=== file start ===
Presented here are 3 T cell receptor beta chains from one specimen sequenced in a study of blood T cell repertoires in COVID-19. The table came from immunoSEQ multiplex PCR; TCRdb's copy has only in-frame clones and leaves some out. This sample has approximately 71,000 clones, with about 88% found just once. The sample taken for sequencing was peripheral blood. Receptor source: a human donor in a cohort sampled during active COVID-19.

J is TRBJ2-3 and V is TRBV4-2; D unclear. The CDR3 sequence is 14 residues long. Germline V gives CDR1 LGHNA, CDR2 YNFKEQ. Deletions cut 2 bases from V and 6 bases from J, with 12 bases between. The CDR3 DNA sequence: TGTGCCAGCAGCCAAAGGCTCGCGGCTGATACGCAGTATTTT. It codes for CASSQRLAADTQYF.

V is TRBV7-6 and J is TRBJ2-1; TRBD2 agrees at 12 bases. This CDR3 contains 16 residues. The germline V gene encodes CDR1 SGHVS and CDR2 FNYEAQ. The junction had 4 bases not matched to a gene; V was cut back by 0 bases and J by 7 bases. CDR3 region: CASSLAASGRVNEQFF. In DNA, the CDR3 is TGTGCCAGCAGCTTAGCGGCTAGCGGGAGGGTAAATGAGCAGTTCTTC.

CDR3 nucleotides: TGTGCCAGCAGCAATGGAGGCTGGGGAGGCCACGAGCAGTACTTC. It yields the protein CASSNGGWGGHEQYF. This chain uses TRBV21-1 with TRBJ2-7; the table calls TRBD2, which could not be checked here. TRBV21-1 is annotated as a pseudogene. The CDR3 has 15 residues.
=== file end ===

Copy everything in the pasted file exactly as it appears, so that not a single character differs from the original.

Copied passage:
Presented here are 3 T cell receptor beta chains from one specimen sequenced in a study of blood T cell repertoires in COVID-19. The table came from immunoSEQ multiplex PCR; TCRdb's copy has only in-frame clones and leaves some out. This sample has approximately 71,000 clones, with about 88% found just once. The sample taken for sequencing was peripheral blood. Receptor source: a human donor in a cohort sampled during active COVID-19.

J is TRBJ2-3 and V is TRBV4-2; D unclear. The CDR3 sequence is 14 residues long. Germline V gives CDR1 LGHNA, CDR2 YNFKEQ. Deletions cut 2 bases from V and 6 bases from J, with 12 bases between. The CDR3 DNA sequence: TGTGCCAGCAGCCAAAGGCTCGCGGCTGATACGCAGTATTTT. It codes for CASSQRLAADTQYF.

V is TRBV7-6 and J is TRBJ2-1; TRBD2 agrees at 12 bases. This CDR3 contains 16 residues. The germline V gene encodes CDR1 SGHVS and CDR2 FNYEAQ. The junction had 4 bases not matched to a gene; V was cut back by 0 bases and J by 7 bases. CDR3 region: CASSLAASGRVNEQFF. In DNA, the CDR3 is TGTGCCAGCAGCTTAGCGGCTAGCGGGAGGGTAAATGAGCAGTTCTTC.

CDR3 nucleotides: TGTGCCAGCAGCAATGGAGGCTGGGGAGGCCACGAGCAGTACTTC. It yields the protein CASSNGGWGGHEQYF. This chain uses TRBV21-1 with TRBJ2-7; the table calls TRBD2, which could not be checked here. TRBV21-1 is annotated as a pseudogene. The CDR3 has 15 residues.